Over the weekend, Democratic leaders spoke of an historic moment as health care reform legislation passed the House of Representatives. But that legislative victory failed to significantly move public opinion.
The latest Rasmussen Reports national telephone survey finds that 45% now favor the health care plan proposed by President Obama and congressional Democrats. Most (52%) remain opposed.
Only 25% Strongly Support the plan while 42% are Strongly Opposed.
Support for the plan has remained essentially unchanged for months. Last week, it was supported by 42% and two weeks ago support was at 45%. It has generally stayed between 41% and 46% since July, and support has bounced above that level only in the wake of nationally televised appeals by the president.
As has been the case for months, Democrats favor the plan while Republicans and voters not affiliated with either major party are opposed. The latest numbers show support from 81% of those in the president’s party. The plan is opposed by 90% of Republicans and 58% of unaffiliated voters.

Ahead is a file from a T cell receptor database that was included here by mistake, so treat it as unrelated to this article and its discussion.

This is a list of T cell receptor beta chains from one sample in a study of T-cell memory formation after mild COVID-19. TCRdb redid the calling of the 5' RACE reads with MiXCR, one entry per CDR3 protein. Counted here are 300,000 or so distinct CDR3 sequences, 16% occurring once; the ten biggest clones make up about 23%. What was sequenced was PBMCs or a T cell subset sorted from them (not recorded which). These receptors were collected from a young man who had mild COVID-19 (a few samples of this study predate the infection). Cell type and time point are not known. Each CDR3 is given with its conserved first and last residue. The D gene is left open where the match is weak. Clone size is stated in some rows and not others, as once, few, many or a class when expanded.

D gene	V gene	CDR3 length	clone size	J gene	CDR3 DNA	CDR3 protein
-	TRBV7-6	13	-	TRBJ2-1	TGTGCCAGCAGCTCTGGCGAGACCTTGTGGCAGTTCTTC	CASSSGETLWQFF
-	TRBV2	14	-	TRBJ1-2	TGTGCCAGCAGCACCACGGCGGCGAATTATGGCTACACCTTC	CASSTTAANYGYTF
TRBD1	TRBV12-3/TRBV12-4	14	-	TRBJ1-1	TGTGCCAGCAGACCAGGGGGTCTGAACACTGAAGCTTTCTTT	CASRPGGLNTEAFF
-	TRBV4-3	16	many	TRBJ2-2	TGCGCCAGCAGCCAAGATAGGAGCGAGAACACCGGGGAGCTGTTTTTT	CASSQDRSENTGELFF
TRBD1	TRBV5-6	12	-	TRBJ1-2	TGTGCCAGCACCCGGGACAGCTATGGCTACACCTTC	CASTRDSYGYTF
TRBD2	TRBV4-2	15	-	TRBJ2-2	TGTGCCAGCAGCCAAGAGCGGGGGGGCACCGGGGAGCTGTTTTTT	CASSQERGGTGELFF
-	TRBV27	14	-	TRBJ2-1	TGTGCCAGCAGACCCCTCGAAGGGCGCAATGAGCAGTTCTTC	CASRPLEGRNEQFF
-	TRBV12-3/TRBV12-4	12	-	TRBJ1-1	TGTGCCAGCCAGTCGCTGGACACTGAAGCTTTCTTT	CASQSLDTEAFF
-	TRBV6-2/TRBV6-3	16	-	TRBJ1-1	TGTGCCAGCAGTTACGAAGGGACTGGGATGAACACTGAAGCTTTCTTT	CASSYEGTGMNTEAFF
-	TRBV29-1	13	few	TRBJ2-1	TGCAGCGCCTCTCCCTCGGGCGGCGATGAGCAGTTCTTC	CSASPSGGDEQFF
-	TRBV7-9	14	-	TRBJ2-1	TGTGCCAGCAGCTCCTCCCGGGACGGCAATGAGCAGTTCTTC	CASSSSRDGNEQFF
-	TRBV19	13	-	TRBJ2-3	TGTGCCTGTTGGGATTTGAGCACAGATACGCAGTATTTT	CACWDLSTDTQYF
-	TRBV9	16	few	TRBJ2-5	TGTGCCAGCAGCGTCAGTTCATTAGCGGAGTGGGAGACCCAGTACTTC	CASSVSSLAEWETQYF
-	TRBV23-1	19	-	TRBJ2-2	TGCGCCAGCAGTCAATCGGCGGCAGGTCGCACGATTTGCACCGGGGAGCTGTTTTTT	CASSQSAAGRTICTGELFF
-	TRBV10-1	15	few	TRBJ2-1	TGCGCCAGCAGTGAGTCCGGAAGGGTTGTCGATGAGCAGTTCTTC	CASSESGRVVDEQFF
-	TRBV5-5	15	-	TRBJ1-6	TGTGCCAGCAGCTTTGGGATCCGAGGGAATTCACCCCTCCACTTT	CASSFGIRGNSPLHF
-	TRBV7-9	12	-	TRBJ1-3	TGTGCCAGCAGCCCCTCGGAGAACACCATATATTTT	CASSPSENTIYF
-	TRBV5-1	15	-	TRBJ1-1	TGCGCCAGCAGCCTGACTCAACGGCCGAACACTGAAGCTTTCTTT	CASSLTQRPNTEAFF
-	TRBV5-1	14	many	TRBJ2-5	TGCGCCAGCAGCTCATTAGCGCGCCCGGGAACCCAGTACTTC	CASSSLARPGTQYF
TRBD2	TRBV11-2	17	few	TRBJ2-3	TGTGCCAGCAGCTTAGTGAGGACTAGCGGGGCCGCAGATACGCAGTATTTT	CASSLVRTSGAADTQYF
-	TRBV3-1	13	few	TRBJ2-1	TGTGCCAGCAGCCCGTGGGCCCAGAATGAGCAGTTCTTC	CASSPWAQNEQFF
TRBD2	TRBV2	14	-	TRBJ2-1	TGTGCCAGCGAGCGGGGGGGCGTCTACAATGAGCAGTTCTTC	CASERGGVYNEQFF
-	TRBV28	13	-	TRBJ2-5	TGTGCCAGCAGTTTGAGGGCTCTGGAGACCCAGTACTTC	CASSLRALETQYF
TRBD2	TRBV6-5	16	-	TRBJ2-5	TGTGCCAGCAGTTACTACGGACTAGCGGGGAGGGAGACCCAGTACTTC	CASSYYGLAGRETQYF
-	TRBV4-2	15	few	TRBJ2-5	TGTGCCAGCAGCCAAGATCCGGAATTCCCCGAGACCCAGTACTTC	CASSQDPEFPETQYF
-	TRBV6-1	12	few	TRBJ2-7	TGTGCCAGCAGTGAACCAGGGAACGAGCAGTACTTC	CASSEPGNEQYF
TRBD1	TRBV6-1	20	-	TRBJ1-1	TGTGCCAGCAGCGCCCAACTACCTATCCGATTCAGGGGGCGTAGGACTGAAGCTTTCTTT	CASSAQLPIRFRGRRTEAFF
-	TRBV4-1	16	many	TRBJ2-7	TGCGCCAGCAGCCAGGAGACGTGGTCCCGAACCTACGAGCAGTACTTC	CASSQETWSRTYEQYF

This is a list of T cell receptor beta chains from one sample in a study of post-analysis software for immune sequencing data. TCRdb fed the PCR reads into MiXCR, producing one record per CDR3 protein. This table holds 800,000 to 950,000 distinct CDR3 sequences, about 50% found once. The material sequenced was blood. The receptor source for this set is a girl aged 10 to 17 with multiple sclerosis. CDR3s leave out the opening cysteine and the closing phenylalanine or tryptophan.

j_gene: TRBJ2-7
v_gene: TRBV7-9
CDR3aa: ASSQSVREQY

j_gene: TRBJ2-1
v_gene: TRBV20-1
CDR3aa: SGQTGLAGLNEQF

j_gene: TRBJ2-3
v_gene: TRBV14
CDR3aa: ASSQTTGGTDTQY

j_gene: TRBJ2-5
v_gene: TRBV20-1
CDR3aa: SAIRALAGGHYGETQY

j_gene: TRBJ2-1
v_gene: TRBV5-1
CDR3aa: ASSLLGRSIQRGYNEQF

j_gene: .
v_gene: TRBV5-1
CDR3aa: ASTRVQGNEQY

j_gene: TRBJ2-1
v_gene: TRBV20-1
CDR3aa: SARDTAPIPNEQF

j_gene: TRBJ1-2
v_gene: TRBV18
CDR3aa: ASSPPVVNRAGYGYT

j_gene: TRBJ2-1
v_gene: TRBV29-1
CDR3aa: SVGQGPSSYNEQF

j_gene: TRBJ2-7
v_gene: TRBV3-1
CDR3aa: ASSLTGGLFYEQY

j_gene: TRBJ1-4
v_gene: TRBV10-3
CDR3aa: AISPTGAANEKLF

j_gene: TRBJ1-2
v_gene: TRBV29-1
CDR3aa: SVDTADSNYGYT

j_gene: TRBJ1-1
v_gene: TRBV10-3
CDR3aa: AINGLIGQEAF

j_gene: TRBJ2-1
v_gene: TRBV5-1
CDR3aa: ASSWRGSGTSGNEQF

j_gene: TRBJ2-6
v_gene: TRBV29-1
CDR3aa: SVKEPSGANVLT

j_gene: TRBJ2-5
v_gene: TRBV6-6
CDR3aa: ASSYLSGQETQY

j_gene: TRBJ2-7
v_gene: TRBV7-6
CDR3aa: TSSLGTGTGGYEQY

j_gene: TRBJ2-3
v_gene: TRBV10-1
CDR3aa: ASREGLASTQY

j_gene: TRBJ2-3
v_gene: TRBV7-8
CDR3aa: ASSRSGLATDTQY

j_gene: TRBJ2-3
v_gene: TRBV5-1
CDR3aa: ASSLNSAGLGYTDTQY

At this point the majority of the public has made up their minds one way or another on Obamacare and the numbers are not fluctuating much but are steady in their patterns.
So while the House may be able to jam through anything Pelosi's heart desires, the Senate will not be able to follow that guide. There are enough moderate Democrats voted into conservative districts that understand going totally against the majority will cost them their political jobs as well as a united front by the GOP against government run healthcare aka the "public option" that Reid has insisted be part of the language.